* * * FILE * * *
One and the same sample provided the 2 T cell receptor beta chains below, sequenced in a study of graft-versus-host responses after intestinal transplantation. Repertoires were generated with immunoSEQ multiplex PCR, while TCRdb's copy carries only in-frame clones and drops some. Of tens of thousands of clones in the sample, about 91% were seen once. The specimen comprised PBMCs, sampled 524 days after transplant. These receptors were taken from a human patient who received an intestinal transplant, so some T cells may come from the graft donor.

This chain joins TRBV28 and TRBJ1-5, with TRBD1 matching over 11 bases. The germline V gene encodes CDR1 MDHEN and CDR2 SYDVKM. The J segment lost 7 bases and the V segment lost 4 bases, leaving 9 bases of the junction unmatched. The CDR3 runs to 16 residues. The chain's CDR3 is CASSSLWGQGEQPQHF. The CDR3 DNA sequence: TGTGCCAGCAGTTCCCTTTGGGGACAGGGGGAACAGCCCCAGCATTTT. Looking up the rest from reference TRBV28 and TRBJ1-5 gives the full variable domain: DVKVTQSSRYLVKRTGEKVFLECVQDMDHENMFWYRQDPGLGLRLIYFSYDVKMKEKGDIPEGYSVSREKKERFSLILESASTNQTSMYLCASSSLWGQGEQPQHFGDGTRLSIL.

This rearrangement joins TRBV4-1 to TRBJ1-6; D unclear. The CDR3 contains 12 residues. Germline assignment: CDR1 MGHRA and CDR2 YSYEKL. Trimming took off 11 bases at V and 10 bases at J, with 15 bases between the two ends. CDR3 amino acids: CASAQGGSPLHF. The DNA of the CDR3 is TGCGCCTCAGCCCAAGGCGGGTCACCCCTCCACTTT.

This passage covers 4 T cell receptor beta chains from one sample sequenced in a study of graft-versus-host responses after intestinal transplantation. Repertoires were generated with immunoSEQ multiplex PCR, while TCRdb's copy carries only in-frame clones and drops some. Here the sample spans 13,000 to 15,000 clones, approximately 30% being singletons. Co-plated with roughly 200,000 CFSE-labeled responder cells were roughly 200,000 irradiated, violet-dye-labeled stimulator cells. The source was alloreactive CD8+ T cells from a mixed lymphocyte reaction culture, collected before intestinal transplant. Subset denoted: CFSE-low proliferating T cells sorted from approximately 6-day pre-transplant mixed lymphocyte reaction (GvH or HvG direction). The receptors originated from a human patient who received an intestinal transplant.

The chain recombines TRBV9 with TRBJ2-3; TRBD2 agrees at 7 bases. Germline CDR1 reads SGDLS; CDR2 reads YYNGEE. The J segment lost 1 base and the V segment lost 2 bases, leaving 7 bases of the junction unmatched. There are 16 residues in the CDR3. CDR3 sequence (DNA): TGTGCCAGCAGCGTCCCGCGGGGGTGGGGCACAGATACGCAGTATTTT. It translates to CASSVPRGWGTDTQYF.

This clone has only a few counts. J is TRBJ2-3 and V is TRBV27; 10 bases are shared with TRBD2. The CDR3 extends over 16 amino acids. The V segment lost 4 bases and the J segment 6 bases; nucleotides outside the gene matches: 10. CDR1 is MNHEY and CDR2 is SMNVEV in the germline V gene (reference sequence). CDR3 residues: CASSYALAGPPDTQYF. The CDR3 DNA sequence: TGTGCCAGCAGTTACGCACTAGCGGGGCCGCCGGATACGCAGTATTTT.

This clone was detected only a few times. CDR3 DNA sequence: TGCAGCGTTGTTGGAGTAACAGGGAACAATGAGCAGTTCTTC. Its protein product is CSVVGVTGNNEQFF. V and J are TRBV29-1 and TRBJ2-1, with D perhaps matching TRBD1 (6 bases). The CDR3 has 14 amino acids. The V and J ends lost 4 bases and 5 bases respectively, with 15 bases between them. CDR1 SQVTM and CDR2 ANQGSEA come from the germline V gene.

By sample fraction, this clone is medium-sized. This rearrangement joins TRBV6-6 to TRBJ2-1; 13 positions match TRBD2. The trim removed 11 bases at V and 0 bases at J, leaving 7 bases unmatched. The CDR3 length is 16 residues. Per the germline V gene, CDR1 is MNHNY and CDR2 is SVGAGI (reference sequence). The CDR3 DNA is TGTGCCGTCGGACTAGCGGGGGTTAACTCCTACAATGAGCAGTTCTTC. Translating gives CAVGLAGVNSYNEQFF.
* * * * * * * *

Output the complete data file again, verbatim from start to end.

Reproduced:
One and the same sample provided the 2 T cell receptor beta chains below, sequenced in a study of graft-versus-host responses after intestinal transplantation. Repertoires were generated with immunoSEQ multiplex PCR, while TCRdb's copy carries only in-frame clones and drops some. Of tens of thousands of clones in the sample, about 91% were seen once. The specimen comprised PBMCs, sampled 524 days after transplant. These receptors were taken from a human patient who received an intestinal transplant, so some T cells may come from the graft donor.

This chain joins TRBV28 and TRBJ1-5, with TRBD1 matching over 11 bases. The germline V gene encodes CDR1 MDHEN and CDR2 SYDVKM. The J segment lost 7 bases and the V segment lost 4 bases, leaving 9 bases of the junction unmatched. The CDR3 runs to 16 residues. The chain's CDR3 is CASSSLWGQGEQPQHF. The CDR3 DNA sequence: TGTGCCAGCAGTTCCCTTTGGGGACAGGGGGAACAGCCCCAGCATTTT. Looking up the rest from reference TRBV28 and TRBJ1-5 gives the full variable domain: DVKVTQSSRYLVKRTGEKVFLECVQDMDHENMFWYRQDPGLGLRLIYFSYDVKMKEKGDIPEGYSVSREKKERFSLILESASTNQTSMYLCASSSLWGQGEQPQHFGDGTRLSIL.

This rearrangement joins TRBV4-1 to TRBJ1-6; D unclear. The CDR3 contains 12 residues. Germline assignment: CDR1 MGHRA and CDR2 YSYEKL. Trimming took off 11 bases at V and 10 bases at J, with 15 bases between the two ends. CDR3 amino acids: CASAQGGSPLHF. The DNA of the CDR3 is TGCGCCTCAGCCCAAGGCGGGTCACCCCTCCACTTT.

This passage covers 4 T cell receptor beta chains from one sample sequenced in a study of graft-versus-host responses after intestinal transplantation. Repertoires were generated with immunoSEQ multiplex PCR, while TCRdb's copy carries only in-frame clones and drops some. Here the sample spans 13,000 to 15,000 clones, approximately 30% being singletons. Co-plated with roughly 200,000 CFSE-labeled responder cells were roughly 200,000 irradiated, violet-dye-labeled stimulator cells. The source was alloreactive CD8+ T cells from a mixed lymphocyte reaction culture, collected before intestinal transplant. Subset denoted: CFSE-low proliferating T cells sorted from approximately 6-day pre-transplant mixed lymphocyte reaction (GvH or HvG direction). The receptors originated from a human patient who received an intestinal transplant.

The chain recombines TRBV9 with TRBJ2-3; TRBD2 agrees at 7 bases. Germline CDR1 reads SGDLS; CDR2 reads YYNGEE. The J segment lost 1 base and the V segment lost 2 bases, leaving 7 bases of the junction unmatched. There are 16 residues in the CDR3. CDR3 sequence (DNA): TGTGCCAGCAGCGTCCCGCGGGGGTGGGGCACAGATACGCAGTATTTT. It translates to CASSVPRGWGTDTQYF.

This clone has only a few counts. J is TRBJ2-3 and V is TRBV27; 10 bases are shared with TRBD2. The CDR3 extends over 16 amino acids. The V segment lost 4 bases and the J segment 6 bases; nucleotides outside the gene matches: 10. CDR1 is MNHEY and CDR2 is SMNVEV in the germline V gene (reference sequence). CDR3 residues: CASSYALAGPPDTQYF. The CDR3 DNA sequence: TGTGCCAGCAGTTACGCACTAGCGGGGCCGCCGGATACGCAGTATTTT.

This clone was detected only a few times. CDR3 DNA sequence: TGCAGCGTTGTTGGAGTAACAGGGAACAATGAGCAGTTCTTC. Its protein product is CSVVGVTGNNEQFF. V and J are TRBV29-1 and TRBJ2-1, with D perhaps matching TRBD1 (6 bases). The CDR3 has 14 amino acids. The V and J ends lost 4 bases and 5 bases respectively, with 15 bases between them. CDR1 SQVTM and CDR2 ANQGSEA come from the germline V gene.

By sample fraction, this clone is medium-sized. This rearrangement joins TRBV6-6 to TRBJ2-1; 13 positions match TRBD2. The trim removed 11 bases at V and 0 bases at J, leaving 7 bases unmatched. The CDR3 length is 16 residues. Per the germline V gene, CDR1 is MNHNY and CDR2 is SVGAGI (reference sequence). The CDR3 DNA is TGTGCCGTCGGACTAGCGGGGGTTAACTCCTACAATGAGCAGTTCTTC. Translating gives CAVGLAGVNSYNEQFF.